Mere days after Martin Brodeur, already the winningest NHL goalie, broke the NHL goaltender record for career appearances, he set a new NHL shutout record. The year 2009 produced quite the timeline of records (previously held by Patrick Roy) broken by Brodeur – on March 17, Brodeur became the regular-season victories leader (with 552 wins); on November 27, he played the most career minutes (60,235); and on December 18, he had appeared in the most games (1,030). To top off all that, on December 21, 2009, Brodeur broke a 39-year record by earning his 104th shutout.

The shutout record was set at 103 shutouts on February 1, 1970, when Terry Sawchuk of the New York Rangers had his final shutout against the Pittsburgh Penguins. Sawchuk had held the record of most shutouts since his 95th shutout on January 18, 1964. Then playing for the Detroit Red Wings, he surpassed George Hainsworth’s record in a 2-0 victory against the Montreal Canadiens. It took 45 years for another goalie to take Sawchuk’s place.

Marty Brodeur began his journey with his first NHL shutout on October 20, 1993, during his stellar rookie season that earned him the Calder Memorial Trophy. It took him 16 years, 2 months, and 1 day to amass 104 shutouts. His first shutout only needed 17 saves, but his record-breaking game required 35 – including a fantastic glove save with 42 seconds remaining. Like for Sawchuk’s final shutout, Brodeur blanked the Pittsburgh Penguins (4-0). During the final minute of play, it seemed that the crowd (of 17,132) was holding its breath, even though Brodeur played for the visiting team. Brodeur later commented, “It was almost like winning a playoff game. The guys kept chipping the puck out and everybody was blocking shots everywhere. It was a great effort from my teammates.” Finally the clock ran out. “The horn signals a new record!” exclaimed the TV commentator. “He celebrates shutout number 104 with the same team that he got number one with, the New Jersey Devils!” The 104th shutout was Brodeur’s 580th win in his 1,032nd game. NHL Commissioner Gary Bettman released the following statement:

“Terry Sawchuk set a shutout record that stood for more than 45 years and withstood the challenge of more than 500 goaltenders who have played in the National Hockey League since then.  By surpassing that record tonight, Martin Brodeur reached yet another level of goaltending supremacy. The entire NHL family congratulates him, the Devils and every member of the organization who contributed to this marvelous accomplishment.”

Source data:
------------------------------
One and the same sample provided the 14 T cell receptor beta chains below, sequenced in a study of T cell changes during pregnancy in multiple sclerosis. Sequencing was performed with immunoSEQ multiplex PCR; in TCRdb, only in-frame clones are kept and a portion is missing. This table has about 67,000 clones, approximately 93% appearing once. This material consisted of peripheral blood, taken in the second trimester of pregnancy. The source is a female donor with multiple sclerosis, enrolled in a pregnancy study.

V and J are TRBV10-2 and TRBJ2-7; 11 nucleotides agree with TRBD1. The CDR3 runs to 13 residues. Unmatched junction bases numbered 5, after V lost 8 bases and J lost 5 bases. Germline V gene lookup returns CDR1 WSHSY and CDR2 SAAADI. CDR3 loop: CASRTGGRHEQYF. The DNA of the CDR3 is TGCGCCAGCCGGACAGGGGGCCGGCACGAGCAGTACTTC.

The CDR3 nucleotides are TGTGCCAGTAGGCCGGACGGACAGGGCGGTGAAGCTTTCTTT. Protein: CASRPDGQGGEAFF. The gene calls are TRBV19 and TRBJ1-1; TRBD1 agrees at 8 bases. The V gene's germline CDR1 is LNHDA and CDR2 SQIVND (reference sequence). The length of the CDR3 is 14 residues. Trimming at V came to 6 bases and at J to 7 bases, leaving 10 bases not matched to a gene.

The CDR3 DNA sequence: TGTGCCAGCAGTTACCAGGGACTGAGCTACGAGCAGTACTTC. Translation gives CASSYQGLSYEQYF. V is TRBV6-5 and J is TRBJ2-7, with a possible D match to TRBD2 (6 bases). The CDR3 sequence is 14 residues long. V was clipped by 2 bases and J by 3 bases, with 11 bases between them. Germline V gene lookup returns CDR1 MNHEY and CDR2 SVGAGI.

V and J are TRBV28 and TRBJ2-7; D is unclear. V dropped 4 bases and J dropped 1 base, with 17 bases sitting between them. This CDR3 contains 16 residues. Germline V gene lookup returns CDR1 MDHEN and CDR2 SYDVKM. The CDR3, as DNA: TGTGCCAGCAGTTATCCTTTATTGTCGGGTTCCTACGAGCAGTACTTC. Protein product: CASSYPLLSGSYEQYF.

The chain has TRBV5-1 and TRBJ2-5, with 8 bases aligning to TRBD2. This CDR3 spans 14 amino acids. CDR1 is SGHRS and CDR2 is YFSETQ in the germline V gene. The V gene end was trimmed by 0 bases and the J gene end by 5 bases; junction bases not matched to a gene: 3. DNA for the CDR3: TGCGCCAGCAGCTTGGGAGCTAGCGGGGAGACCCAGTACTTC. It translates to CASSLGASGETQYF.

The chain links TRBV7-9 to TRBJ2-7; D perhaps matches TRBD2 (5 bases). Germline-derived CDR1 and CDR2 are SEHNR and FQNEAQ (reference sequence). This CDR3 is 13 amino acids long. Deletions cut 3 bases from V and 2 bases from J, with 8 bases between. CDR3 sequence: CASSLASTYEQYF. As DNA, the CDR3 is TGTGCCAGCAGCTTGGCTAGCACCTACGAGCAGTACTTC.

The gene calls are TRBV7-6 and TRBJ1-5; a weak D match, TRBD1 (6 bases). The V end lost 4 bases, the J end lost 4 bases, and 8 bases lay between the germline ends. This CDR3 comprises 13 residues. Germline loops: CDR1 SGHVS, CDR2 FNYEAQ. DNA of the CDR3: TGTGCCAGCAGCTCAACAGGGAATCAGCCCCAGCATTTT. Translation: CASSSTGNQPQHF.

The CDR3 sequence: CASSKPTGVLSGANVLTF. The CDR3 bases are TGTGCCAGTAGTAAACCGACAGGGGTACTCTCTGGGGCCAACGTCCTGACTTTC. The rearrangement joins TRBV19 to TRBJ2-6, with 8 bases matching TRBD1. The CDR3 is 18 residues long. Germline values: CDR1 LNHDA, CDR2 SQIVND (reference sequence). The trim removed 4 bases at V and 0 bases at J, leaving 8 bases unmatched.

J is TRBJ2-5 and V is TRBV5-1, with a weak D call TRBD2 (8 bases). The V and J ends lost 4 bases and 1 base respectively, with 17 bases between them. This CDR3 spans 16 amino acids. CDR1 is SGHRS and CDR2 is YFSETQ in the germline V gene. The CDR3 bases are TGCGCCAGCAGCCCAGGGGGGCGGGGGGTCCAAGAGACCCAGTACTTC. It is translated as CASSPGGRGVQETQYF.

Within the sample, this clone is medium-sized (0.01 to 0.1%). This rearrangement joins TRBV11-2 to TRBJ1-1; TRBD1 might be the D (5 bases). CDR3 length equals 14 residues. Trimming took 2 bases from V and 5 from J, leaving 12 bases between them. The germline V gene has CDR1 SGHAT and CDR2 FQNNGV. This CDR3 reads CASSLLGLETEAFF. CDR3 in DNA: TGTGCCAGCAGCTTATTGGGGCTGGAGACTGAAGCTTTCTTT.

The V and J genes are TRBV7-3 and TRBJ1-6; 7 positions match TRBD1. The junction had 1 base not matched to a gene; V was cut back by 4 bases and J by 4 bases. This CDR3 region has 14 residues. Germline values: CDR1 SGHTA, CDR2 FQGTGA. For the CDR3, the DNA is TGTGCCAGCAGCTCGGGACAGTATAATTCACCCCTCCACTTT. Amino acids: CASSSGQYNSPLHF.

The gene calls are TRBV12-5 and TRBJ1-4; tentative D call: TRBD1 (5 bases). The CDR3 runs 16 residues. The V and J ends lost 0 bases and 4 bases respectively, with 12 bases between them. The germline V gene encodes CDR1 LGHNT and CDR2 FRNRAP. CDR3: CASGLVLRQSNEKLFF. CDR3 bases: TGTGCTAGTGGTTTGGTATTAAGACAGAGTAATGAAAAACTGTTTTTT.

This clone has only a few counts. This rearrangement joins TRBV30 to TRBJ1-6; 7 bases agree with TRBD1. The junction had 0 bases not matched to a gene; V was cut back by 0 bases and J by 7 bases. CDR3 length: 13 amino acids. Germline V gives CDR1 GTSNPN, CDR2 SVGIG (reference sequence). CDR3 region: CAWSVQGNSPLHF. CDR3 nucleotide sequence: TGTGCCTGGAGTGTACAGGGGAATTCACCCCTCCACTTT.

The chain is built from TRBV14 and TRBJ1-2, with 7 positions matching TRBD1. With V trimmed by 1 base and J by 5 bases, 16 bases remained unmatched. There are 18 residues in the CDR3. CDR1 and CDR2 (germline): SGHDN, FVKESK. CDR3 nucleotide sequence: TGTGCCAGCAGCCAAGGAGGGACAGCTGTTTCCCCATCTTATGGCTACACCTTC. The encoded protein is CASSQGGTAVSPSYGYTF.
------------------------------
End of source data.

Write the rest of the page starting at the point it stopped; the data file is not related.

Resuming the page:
Brodeur enjoyed the pressure of playing all 60 minutes and, as he said, “the way you play will decide the outcome of the game.” He explained, in his autobiography, Brodeur: Beyond the Crease, how, as “the most creative player on the ice,” he developed his own unpredictable goaltending style. “I needed to be able to poke-check, to stack the pads and be able to play the puck behind the net.” He also “didn’t mind making the first move if I could dictate the moment.” Goaltending, he wrote, “demands innovation and imagination, an ability to adapt and consider alternatives in a split second, the capacity to generate multiple answers to the same, or similar questions.” That was in addition to how, as Lou Lamoriello (then Devils general manager) stated, “Marty’s mental toughness, his ability to overcome a bad game, is just phenomenal.”

It will be some time before the shutout record can be broken. Jacques Lemaire, then the Devils’ coach, commented, “I think it will never be broken. It’s hard for a goaltender. They do have a lot of pressure…you get into the playoffs and the run is tough for a goaltender, especially Marty. The thing is, he’s in the net for 60 of the (82) games. It demands a lot.” At the time, the active goalie second to Brodeur only had 50 shutouts. Currently, the closest active goalies are Robert Luongo with 77 and Henrik Lundqvist with 63. However, by the time Brodeur retired, he had set the bar even higher – ending his career with 125 regular-season shutouts. In addition, Brodeur holds the record for playoff shutouts at 24. Of those still active, Marc-Andre Fleury, at 14, would need ten more to match.

As is only fitting, Brodeur’s final win was a 3-0 shutout (on December 29, 2014). He finished his stunning career first in wins (691), saves (28,928), games played (1,266), and minutes played (74,438). His 2.24 goals against average is currently ninth overall. In the postseason, Brodeur ranks second only to Roy in wins (113), saves (4,830), games played (205), and minutes played (12,717).

In hardware, Brodeur earned the Vezina Trophy four times and the William M. Jennings Trophy five times. With the Devils, he won three Stanley Cup championships. With team Canada, he won two Olympic gold medals. In early 2016, a year after he retired, the Devils retired his No. 30, and earlier this year, Brodeur was inducted into the Hockey Hall of Fame.

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In her personal history, Kyle Hurst hated her toe picks and wanted to skate on a hockey team like her brother. With age comes wisdom, and realizing how poorly she skates, she now much prefers watching the professionals. Writing about history for her day job, Kyle enjoys combining her two loves by writing hockey history. She still hates toe picks.

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